Thyroid Biopsy Program Provides On-Site Evaluation and Improved Patient Experience
You may have heard about individuals who take medications to help regulate their thyroids, but what does this gland actually do? Located in the front of our necks, the thyroid gland secretes a hormone that regulates our metabolic rates (the rate at which our bodies convert food to energy). Therefore, this vital gland affects almost every single organ in our bodies.
It’s important to have your thyroid checked at your annual exam. If you have any symptoms such as swelling in your neck for over two weeks, trouble swallowing, or a scratchy voice for an extended period of time that’s not caused by a cold or virus, you may have thyroid nodules. These nodules are an abnormal growth of thyroid cells that form a lump within the thyroid gland. Your doctor may send you to a specialist, called an endocrinologist, for further follow up.
Thyroid nodules are a very common condition, affecting over 50 percent of women and more than 20 percent of men over the age of 50. There are many factors that can cause thyroid nodules, and often they are caused by a hormone imbalance. Fortunately, about 85% of these nodules are non-cancerous, or benign.
The thyroid biopsy program at Lowell General Hospital Saints Campus is the first of its kind in the Merrimack Valley. This coordinated care between endocrinologists, pathologists and surgeons provides timely consultation and evaluation in a single visit.
“Our multidisciplinary collaboration improves patient care by providing rapid on-site performance and evaluation of the nodule biopsies,” says Dr. Anca Staii, Endocrinologist with Lowell General Hospital. Dr. Staii, along with Dr. Miguel Ariza, perform biopsies with a member of the pathology team who can give immediate analysis.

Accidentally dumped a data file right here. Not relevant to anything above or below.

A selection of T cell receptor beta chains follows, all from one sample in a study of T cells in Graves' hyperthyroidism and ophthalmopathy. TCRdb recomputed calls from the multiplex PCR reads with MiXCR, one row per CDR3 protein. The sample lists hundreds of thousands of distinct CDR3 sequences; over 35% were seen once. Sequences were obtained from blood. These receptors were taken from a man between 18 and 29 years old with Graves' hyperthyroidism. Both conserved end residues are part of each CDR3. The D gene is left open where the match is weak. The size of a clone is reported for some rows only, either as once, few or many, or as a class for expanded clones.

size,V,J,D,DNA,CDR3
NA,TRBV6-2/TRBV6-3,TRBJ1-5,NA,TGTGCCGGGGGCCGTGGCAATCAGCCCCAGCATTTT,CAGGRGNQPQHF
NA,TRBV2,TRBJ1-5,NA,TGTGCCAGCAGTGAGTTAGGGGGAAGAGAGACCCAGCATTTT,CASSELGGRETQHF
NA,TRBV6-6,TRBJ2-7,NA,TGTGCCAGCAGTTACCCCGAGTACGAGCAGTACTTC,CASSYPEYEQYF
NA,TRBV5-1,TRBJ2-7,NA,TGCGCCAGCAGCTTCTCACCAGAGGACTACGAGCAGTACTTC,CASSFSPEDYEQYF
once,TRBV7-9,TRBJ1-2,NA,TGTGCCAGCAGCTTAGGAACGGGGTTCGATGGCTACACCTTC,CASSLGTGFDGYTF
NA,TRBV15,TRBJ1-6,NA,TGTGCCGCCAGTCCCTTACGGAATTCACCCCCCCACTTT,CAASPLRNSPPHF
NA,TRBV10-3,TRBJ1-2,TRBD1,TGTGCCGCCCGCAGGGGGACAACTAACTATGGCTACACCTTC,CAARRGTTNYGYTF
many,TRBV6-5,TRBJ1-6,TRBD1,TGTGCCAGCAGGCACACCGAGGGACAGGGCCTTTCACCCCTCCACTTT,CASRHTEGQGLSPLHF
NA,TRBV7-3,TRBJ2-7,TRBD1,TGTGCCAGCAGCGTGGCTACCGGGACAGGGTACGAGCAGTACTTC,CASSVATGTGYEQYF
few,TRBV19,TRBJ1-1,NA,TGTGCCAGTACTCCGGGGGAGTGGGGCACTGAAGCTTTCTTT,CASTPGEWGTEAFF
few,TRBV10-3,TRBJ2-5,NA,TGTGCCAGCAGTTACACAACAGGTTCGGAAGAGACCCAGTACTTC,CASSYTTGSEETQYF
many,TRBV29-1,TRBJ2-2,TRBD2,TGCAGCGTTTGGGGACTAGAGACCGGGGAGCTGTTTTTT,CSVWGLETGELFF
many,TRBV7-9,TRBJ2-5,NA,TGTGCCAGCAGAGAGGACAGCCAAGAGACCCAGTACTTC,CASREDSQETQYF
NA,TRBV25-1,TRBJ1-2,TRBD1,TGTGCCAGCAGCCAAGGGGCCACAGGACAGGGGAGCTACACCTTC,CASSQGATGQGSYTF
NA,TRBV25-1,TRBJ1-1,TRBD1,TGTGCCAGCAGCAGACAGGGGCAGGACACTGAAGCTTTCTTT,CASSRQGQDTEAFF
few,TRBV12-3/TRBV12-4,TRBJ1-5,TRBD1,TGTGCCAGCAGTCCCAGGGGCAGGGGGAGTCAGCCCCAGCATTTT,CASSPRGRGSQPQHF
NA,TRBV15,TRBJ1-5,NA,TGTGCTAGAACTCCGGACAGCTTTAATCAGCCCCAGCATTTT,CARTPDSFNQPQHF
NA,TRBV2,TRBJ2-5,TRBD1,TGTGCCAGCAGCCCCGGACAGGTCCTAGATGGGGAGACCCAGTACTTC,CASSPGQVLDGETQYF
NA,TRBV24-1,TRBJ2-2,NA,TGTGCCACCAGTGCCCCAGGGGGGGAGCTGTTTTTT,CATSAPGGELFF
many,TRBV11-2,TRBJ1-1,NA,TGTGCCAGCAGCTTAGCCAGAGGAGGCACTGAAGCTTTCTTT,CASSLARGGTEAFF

“What would take other institutions days or weeks, we can do in a single visit,” says Dr. Ariza. “This reduces the chance of needing Thyroid Biopsy Program Provides On-Site Evaluation and Improved Patient Experience patients to come back in for an additional biopsy if more cell samples are needed, and relieves patients’ anxiety as they can get an immediate diagnosis and course of care.”
Fortunately, thyroid cancer is highly treatable with surgery. Cancerous or otherwise suspicious nodules are removed and additional treatment with radioactive iodine therapy (an oral pill taken at the endocrinologist’s office) may be prescribed to kill any cancer cells that may remain.
“We will continue to follow and treat these patients as needed,” says. Dr. Staii. “The collaboration with our pathologists to give these results on-site and our connection into Circle Health surgical specialists is how we provide Complete connected care to our patients.”